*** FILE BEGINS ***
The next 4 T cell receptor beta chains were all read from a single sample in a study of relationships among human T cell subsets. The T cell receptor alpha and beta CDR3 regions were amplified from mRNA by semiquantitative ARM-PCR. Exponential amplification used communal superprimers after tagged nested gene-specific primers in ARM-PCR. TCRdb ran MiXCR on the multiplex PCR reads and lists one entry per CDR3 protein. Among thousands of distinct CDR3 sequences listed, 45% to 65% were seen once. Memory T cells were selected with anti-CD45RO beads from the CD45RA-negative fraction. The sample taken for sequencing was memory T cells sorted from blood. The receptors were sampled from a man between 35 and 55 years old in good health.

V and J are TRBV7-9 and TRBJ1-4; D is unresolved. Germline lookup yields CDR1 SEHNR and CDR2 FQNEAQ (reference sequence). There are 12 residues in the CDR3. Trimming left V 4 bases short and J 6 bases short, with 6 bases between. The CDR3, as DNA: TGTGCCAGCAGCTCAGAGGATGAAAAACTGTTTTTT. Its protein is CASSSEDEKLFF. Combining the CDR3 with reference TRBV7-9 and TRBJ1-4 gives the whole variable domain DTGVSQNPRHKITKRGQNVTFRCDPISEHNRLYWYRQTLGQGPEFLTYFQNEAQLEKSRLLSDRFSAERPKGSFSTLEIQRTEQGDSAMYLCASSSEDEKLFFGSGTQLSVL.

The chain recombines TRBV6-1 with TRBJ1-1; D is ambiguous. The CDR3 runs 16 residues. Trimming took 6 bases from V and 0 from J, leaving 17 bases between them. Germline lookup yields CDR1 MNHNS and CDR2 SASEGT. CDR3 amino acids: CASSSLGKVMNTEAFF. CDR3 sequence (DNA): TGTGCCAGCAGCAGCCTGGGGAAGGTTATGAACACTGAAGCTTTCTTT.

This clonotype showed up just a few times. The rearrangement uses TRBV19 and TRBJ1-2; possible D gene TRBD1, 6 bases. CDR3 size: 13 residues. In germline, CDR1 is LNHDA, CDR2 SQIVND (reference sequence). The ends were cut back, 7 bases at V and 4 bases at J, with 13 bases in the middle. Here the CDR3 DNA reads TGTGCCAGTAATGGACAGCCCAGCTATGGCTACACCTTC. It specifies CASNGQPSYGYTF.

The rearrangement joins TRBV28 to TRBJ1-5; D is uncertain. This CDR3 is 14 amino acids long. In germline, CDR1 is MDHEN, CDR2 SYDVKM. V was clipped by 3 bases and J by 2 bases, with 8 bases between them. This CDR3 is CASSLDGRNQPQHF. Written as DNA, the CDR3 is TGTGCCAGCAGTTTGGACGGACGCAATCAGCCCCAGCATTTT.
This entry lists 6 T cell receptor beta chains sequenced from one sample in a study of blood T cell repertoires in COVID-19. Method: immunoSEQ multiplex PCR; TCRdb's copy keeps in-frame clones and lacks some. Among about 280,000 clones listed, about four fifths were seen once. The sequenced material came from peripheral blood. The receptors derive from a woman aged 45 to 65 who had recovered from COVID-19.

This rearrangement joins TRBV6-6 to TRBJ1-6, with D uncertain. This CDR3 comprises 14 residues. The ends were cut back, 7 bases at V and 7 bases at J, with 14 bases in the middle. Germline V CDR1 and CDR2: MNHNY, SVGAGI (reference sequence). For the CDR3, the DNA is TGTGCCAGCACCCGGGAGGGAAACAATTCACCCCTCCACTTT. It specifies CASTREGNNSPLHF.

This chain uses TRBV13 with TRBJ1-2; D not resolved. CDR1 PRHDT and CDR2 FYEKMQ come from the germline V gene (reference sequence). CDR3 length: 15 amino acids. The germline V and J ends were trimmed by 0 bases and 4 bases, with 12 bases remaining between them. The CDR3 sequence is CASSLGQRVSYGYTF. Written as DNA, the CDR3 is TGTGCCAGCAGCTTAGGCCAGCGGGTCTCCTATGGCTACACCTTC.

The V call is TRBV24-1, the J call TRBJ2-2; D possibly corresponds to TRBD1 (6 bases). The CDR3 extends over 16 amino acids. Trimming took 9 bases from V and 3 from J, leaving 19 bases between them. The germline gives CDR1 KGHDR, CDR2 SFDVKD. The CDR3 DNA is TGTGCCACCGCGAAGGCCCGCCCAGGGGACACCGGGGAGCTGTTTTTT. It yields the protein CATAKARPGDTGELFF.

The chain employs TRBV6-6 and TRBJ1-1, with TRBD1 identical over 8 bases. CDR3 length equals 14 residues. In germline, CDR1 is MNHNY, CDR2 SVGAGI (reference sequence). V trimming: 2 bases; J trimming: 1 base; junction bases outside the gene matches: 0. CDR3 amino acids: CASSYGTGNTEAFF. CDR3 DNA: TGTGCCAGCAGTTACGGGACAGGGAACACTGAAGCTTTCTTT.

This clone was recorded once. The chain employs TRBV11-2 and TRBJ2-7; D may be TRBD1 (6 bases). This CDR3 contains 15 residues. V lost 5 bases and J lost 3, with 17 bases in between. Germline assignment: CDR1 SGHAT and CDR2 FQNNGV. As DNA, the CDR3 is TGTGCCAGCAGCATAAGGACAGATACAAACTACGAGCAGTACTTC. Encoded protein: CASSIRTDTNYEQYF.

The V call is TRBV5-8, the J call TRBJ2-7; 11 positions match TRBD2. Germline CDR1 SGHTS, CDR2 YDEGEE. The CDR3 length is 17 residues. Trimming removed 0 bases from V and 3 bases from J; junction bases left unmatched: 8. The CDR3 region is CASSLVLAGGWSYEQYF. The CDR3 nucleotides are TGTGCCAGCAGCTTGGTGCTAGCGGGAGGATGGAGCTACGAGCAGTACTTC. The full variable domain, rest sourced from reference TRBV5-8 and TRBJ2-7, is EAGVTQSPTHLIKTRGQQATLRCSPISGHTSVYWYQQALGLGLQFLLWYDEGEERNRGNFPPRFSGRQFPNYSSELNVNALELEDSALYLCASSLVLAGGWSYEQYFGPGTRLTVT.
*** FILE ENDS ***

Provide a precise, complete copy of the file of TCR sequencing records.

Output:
The next 4 T cell receptor beta chains were all read from a single sample in a study of relationships among human T cell subsets. The T cell receptor alpha and beta CDR3 regions were amplified from mRNA by semiquantitative ARM-PCR. Exponential amplification used communal superprimers after tagged nested gene-specific primers in ARM-PCR. TCRdb ran MiXCR on the multiplex PCR reads and lists one entry per CDR3 protein. Among thousands of distinct CDR3 sequences listed, 45% to 65% were seen once. Memory T cells were selected with anti-CD45RO beads from the CD45RA-negative fraction. The sample taken for sequencing was memory T cells sorted from blood. The receptors were sampled from a man between 35 and 55 years old in good health.

V and J are TRBV7-9 and TRBJ1-4; D is unresolved. Germline lookup yields CDR1 SEHNR and CDR2 FQNEAQ (reference sequence). There are 12 residues in the CDR3. Trimming left V 4 bases short and J 6 bases short, with 6 bases between. The CDR3, as DNA: TGTGCCAGCAGCTCAGAGGATGAAAAACTGTTTTTT. Its protein is CASSSEDEKLFF. Combining the CDR3 with reference TRBV7-9 and TRBJ1-4 gives the whole variable domain DTGVSQNPRHKITKRGQNVTFRCDPISEHNRLYWYRQTLGQGPEFLTYFQNEAQLEKSRLLSDRFSAERPKGSFSTLEIQRTEQGDSAMYLCASSSEDEKLFFGSGTQLSVL.

The chain recombines TRBV6-1 with TRBJ1-1; D is ambiguous. The CDR3 runs 16 residues. Trimming took 6 bases from V and 0 from J, leaving 17 bases between them. Germline lookup yields CDR1 MNHNS and CDR2 SASEGT. CDR3 amino acids: CASSSLGKVMNTEAFF. CDR3 sequence (DNA): TGTGCCAGCAGCAGCCTGGGGAAGGTTATGAACACTGAAGCTTTCTTT.

This clonotype showed up just a few times. The rearrangement uses TRBV19 and TRBJ1-2; possible D gene TRBD1, 6 bases. CDR3 size: 13 residues. In germline, CDR1 is LNHDA, CDR2 SQIVND (reference sequence). The ends were cut back, 7 bases at V and 4 bases at J, with 13 bases in the middle. Here the CDR3 DNA reads TGTGCCAGTAATGGACAGCCCAGCTATGGCTACACCTTC. It specifies CASNGQPSYGYTF.

The rearrangement joins TRBV28 to TRBJ1-5; D is uncertain. This CDR3 is 14 amino acids long. In germline, CDR1 is MDHEN, CDR2 SYDVKM. V was clipped by 3 bases and J by 2 bases, with 8 bases between them. This CDR3 is CASSLDGRNQPQHF. Written as DNA, the CDR3 is TGTGCCAGCAGTTTGGACGGACGCAATCAGCCCCAGCATTTT.
This entry lists 6 T cell receptor beta chains sequenced from one sample in a study of blood T cell repertoires in COVID-19. Method: immunoSEQ multiplex PCR; TCRdb's copy keeps in-frame clones and lacks some. Among about 280,000 clones listed, about four fifths were seen once. The sequenced material came from peripheral blood. The receptors derive from a woman aged 45 to 65 who had recovered from COVID-19.

This rearrangement joins TRBV6-6 to TRBJ1-6, with D uncertain. This CDR3 comprises 14 residues. The ends were cut back, 7 bases at V and 7 bases at J, with 14 bases in the middle. Germline V CDR1 and CDR2: MNHNY, SVGAGI (reference sequence). For the CDR3, the DNA is TGTGCCAGCACCCGGGAGGGAAACAATTCACCCCTCCACTTT. It specifies CASTREGNNSPLHF.

This chain uses TRBV13 with TRBJ1-2; D not resolved. CDR1 PRHDT and CDR2 FYEKMQ come from the germline V gene (reference sequence). CDR3 length: 15 amino acids. The germline V and J ends were trimmed by 0 bases and 4 bases, with 12 bases remaining between them. The CDR3 sequence is CASSLGQRVSYGYTF. Written as DNA, the CDR3 is TGTGCCAGCAGCTTAGGCCAGCGGGTCTCCTATGGCTACACCTTC.

The V call is TRBV24-1, the J call TRBJ2-2; D possibly corresponds to TRBD1 (6 bases). The CDR3 extends over 16 amino acids. Trimming took 9 bases from V and 3 from J, leaving 19 bases between them. The germline gives CDR1 KGHDR, CDR2 SFDVKD. The CDR3 DNA is TGTGCCACCGCGAAGGCCCGCCCAGGGGACACCGGGGAGCTGTTTTTT. It yields the protein CATAKARPGDTGELFF.

The chain employs TRBV6-6 and TRBJ1-1, with TRBD1 identical over 8 bases. CDR3 length equals 14 residues. In germline, CDR1 is MNHNY, CDR2 SVGAGI (reference sequence). V trimming: 2 bases; J trimming: 1 base; junction bases outside the gene matches: 0. CDR3 amino acids: CASSYGTGNTEAFF. CDR3 DNA: TGTGCCAGCAGTTACGGGACAGGGAACACTGAAGCTTTCTTT.

This clone was recorded once. The chain employs TRBV11-2 and TRBJ2-7; D may be TRBD1 (6 bases). This CDR3 contains 15 residues. V lost 5 bases and J lost 3, with 17 bases in between. Germline assignment: CDR1 SGHAT and CDR2 FQNNGV. As DNA, the CDR3 is TGTGCCAGCAGCATAAGGACAGATACAAACTACGAGCAGTACTTC. Encoded protein: CASSIRTDTNYEQYF.

The V call is TRBV5-8, the J call TRBJ2-7; 11 positions match TRBD2. Germline CDR1 SGHTS, CDR2 YDEGEE. The CDR3 length is 17 residues. Trimming removed 0 bases from V and 3 bases from J; junction bases left unmatched: 8. The CDR3 region is CASSLVLAGGWSYEQYF. The CDR3 nucleotides are TGTGCCAGCAGCTTGGTGCTAGCGGGAGGATGGAGCTACGAGCAGTACTTC. The full variable domain, rest sourced from reference TRBV5-8 and TRBJ2-7, is EAGVTQSPTHLIKTRGQQATLRCSPISGHTSVYWYQQALGLGLQFLLWYDEGEERNRGNFPPRFSGRQFPNYSSELNVNALELEDSALYLCASSLVLAGGWSYEQYFGPGTRLTVT.